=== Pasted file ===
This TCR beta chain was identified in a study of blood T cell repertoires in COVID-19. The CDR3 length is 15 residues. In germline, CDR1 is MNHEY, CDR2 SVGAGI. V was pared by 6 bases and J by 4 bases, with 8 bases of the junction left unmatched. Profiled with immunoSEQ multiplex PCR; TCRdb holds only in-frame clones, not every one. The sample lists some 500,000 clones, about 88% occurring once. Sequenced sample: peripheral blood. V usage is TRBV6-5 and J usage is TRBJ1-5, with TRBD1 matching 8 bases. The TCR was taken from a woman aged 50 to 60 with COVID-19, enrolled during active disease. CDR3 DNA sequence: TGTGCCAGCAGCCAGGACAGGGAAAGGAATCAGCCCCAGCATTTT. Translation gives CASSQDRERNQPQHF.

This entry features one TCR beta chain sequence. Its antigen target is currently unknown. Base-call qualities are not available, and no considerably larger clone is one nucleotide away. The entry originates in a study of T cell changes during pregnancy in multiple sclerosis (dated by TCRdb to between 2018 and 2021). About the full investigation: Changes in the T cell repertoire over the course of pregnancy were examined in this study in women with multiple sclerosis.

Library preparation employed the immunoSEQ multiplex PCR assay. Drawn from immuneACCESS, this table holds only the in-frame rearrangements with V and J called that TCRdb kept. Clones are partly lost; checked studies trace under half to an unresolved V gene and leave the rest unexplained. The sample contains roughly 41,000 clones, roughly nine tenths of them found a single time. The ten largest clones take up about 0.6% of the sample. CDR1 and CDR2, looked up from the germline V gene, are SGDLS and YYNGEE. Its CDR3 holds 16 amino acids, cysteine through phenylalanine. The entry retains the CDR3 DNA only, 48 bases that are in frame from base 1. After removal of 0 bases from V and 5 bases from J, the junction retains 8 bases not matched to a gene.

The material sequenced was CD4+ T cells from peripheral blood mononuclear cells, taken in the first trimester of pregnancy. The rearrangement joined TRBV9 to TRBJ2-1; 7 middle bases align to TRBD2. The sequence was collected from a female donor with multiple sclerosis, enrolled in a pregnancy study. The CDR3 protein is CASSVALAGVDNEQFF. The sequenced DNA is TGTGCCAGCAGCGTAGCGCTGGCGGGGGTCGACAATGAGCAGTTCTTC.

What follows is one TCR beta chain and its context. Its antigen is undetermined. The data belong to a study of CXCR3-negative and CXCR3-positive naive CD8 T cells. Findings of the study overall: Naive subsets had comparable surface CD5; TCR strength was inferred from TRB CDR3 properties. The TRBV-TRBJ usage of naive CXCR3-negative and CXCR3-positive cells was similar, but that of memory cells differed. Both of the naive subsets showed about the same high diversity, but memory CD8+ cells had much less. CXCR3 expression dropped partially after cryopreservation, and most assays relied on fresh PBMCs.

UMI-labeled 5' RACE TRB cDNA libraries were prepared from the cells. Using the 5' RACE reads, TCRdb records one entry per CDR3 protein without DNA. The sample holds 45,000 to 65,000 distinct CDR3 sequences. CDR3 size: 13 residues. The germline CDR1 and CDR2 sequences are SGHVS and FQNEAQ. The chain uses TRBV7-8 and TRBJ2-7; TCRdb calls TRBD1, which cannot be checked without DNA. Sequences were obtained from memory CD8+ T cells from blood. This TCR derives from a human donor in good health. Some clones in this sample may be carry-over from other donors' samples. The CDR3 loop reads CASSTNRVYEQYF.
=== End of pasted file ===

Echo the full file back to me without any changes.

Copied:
This TCR beta chain was identified in a study of blood T cell repertoires in COVID-19. The CDR3 length is 15 residues. In germline, CDR1 is MNHEY, CDR2 SVGAGI. V was pared by 6 bases and J by 4 bases, with 8 bases of the junction left unmatched. Profiled with immunoSEQ multiplex PCR; TCRdb holds only in-frame clones, not every one. The sample lists some 500,000 clones, about 88% occurring once. Sequenced sample: peripheral blood. V usage is TRBV6-5 and J usage is TRBJ1-5, with TRBD1 matching 8 bases. The TCR was taken from a woman aged 50 to 60 with COVID-19, enrolled during active disease. CDR3 DNA sequence: TGTGCCAGCAGCCAGGACAGGGAAAGGAATCAGCCCCAGCATTTT. Translation gives CASSQDRERNQPQHF.

This entry features one TCR beta chain sequence. Its antigen target is currently unknown. Base-call qualities are not available, and no considerably larger clone is one nucleotide away. The entry originates in a study of T cell changes during pregnancy in multiple sclerosis (dated by TCRdb to between 2018 and 2021). About the full investigation: Changes in the T cell repertoire over the course of pregnancy were examined in this study in women with multiple sclerosis.

Library preparation employed the immunoSEQ multiplex PCR assay. Drawn from immuneACCESS, this table holds only the in-frame rearrangements with V and J called that TCRdb kept. Clones are partly lost; checked studies trace under half to an unresolved V gene and leave the rest unexplained. The sample contains roughly 41,000 clones, roughly nine tenths of them found a single time. The ten largest clones take up about 0.6% of the sample. CDR1 and CDR2, looked up from the germline V gene, are SGDLS and YYNGEE. Its CDR3 holds 16 amino acids, cysteine through phenylalanine. The entry retains the CDR3 DNA only, 48 bases that are in frame from base 1. After removal of 0 bases from V and 5 bases from J, the junction retains 8 bases not matched to a gene.

The material sequenced was CD4+ T cells from peripheral blood mononuclear cells, taken in the first trimester of pregnancy. The rearrangement joined TRBV9 to TRBJ2-1; 7 middle bases align to TRBD2. The sequence was collected from a female donor with multiple sclerosis, enrolled in a pregnancy study. The CDR3 protein is CASSVALAGVDNEQFF. The sequenced DNA is TGTGCCAGCAGCGTAGCGCTGGCGGGGGTCGACAATGAGCAGTTCTTC.

What follows is one TCR beta chain and its context. Its antigen is undetermined. The data belong to a study of CXCR3-negative and CXCR3-positive naive CD8 T cells. Findings of the study overall: Naive subsets had comparable surface CD5; TCR strength was inferred from TRB CDR3 properties. The TRBV-TRBJ usage of naive CXCR3-negative and CXCR3-positive cells was similar, but that of memory cells differed. Both of the naive subsets showed about the same high diversity, but memory CD8+ cells had much less. CXCR3 expression dropped partially after cryopreservation, and most assays relied on fresh PBMCs.

UMI-labeled 5' RACE TRB cDNA libraries were prepared from the cells. Using the 5' RACE reads, TCRdb records one entry per CDR3 protein without DNA. The sample holds 45,000 to 65,000 distinct CDR3 sequences. CDR3 size: 13 residues. The germline CDR1 and CDR2 sequences are SGHVS and FQNEAQ. The chain uses TRBV7-8 and TRBJ2-7; TCRdb calls TRBD1, which cannot be checked without DNA. Sequences were obtained from memory CD8+ T cells from blood. This TCR derives from a human donor in good health. Some clones in this sample may be carry-over from other donors' samples. The CDR3 loop reads CASSTNRVYEQYF.